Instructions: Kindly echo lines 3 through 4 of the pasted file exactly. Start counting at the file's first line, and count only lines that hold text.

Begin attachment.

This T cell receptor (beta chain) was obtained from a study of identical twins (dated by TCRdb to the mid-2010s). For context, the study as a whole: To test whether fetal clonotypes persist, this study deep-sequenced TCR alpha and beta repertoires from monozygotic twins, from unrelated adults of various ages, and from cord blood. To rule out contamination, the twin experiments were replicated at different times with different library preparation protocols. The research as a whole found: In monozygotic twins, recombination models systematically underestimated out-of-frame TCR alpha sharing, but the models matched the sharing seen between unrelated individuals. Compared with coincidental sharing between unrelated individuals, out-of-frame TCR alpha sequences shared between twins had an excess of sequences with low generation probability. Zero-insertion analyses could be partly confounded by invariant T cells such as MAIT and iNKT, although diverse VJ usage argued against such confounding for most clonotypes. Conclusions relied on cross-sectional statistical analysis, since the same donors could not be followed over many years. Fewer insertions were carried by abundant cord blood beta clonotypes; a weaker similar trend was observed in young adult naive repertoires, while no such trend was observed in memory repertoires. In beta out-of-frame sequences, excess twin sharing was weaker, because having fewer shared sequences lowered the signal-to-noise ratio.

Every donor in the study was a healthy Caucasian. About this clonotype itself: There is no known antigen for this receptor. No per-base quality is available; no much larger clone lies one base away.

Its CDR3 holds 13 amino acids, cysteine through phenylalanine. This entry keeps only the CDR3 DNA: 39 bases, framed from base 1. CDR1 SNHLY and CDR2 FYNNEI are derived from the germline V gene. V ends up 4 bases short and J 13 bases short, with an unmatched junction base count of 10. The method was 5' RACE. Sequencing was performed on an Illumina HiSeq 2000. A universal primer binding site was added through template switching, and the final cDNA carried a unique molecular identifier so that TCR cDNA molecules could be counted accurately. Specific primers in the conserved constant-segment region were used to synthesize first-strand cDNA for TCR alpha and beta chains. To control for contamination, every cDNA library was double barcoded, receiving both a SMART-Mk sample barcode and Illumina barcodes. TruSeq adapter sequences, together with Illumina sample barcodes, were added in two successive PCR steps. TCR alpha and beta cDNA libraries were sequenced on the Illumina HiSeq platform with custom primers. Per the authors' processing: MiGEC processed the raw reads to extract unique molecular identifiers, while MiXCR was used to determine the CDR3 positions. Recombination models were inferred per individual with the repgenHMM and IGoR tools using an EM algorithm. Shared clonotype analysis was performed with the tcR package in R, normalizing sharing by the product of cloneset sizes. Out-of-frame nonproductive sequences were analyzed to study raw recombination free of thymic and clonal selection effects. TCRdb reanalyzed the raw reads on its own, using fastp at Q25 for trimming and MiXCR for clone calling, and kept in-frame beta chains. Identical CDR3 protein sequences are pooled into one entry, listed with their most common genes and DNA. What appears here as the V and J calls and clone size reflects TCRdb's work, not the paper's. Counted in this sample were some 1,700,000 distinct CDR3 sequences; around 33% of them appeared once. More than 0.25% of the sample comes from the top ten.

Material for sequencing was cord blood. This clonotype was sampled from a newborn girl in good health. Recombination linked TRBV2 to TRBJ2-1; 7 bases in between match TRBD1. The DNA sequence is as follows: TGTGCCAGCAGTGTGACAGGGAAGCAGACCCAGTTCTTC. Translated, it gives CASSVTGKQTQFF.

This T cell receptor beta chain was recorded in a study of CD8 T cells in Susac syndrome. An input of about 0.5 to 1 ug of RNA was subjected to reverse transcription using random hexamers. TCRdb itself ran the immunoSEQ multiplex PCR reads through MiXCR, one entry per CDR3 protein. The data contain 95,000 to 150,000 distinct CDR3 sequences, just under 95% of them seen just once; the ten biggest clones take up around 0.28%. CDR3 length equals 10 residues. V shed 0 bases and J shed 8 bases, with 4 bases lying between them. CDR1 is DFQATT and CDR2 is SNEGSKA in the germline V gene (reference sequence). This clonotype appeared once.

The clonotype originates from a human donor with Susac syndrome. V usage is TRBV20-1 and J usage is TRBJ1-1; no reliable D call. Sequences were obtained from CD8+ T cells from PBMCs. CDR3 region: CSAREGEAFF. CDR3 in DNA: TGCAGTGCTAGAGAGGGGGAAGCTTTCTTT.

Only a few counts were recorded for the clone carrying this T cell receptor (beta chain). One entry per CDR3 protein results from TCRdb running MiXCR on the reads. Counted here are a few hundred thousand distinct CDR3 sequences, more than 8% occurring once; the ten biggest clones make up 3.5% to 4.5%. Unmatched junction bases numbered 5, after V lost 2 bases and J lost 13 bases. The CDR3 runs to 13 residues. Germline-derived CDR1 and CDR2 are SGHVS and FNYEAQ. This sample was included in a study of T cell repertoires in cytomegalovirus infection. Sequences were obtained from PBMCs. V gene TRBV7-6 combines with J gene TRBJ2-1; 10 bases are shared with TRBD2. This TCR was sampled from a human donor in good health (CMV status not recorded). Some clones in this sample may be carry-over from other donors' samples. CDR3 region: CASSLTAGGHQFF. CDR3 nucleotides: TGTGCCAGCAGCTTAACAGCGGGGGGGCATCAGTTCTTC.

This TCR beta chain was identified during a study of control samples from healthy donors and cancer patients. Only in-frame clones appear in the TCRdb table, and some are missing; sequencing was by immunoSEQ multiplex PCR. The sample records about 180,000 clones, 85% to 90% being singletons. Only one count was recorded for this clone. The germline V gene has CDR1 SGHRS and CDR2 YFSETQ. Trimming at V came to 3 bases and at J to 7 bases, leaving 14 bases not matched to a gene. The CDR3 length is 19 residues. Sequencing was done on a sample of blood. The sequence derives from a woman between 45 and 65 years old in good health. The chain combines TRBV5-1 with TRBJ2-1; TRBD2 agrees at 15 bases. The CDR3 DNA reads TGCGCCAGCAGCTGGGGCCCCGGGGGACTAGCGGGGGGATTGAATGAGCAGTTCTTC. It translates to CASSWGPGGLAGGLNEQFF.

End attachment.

Its CDR3 holds 13 amino acids, cysteine through phenylalanine. This entry keeps only the CDR3 DNA: 39 bases, framed from base 1. CDR1 SNHLY and CDR2 FYNNEI are derived from the germline V gene. V ends up 4 bases short and J 13 bases short, with an unmatched junction base count of 10. The method was 5' RACE. Sequencing was performed on an Illumina HiSeq 2000. A universal primer binding site was added through template switching, and the final cDNA carried a unique molecular identifier so that TCR cDNA molecules could be counted accurately. Specific primers in the conserved constant-segment region were used to synthesize first-strand cDNA for TCR alpha and beta chains. To control for contamination, every cDNA library was double barcoded, receiving both a SMART-Mk sample barcode and Illumina barcodes. TruSeq adapter sequences, together with Illumina sample barcodes, were added in two successive PCR steps. TCR alpha and beta cDNA libraries were sequenced on the Illumina HiSeq platform with custom primers. Per the authors' processing: MiGEC processed the raw reads to extract unique molecular identifiers, while MiXCR was used to determine the CDR3 positions. Recombination models were inferred per individual with the repgenHMM and IGoR tools using an EM algorithm. Shared clonotype analysis was performed with the tcR package in R, normalizing sharing by the product of cloneset sizes. Out-of-frame nonproductive sequences were analyzed to study raw recombination free of thymic and clonal selection effects. TCRdb reanalyzed the raw reads on its own, using fastp at Q25 for trimming and MiXCR for clone calling, and kept in-frame beta chains. Identical CDR3 protein sequences are pooled into one entry, listed with their most common genes and DNA. What appears here as the V and J calls and clone size reflects TCRdb's work, not the paper's. Counted in this sample were some 1,700,000 distinct CDR3 sequences; around 33% of them appeared once. More than 0.25% of the sample comes from the top ten.

Material for sequencing was cord blood. This clonotype was sampled from a newborn girl in good health. Recombination linked TRBV2 to TRBJ2-1; 7 bases in between match TRBD1. The DNA sequence is as follows: TGTGCCAGCAGTGTGACAGGGAAGCAGACCCAGTTCTTC. Translated, it gives CASSVTGKQTQFF.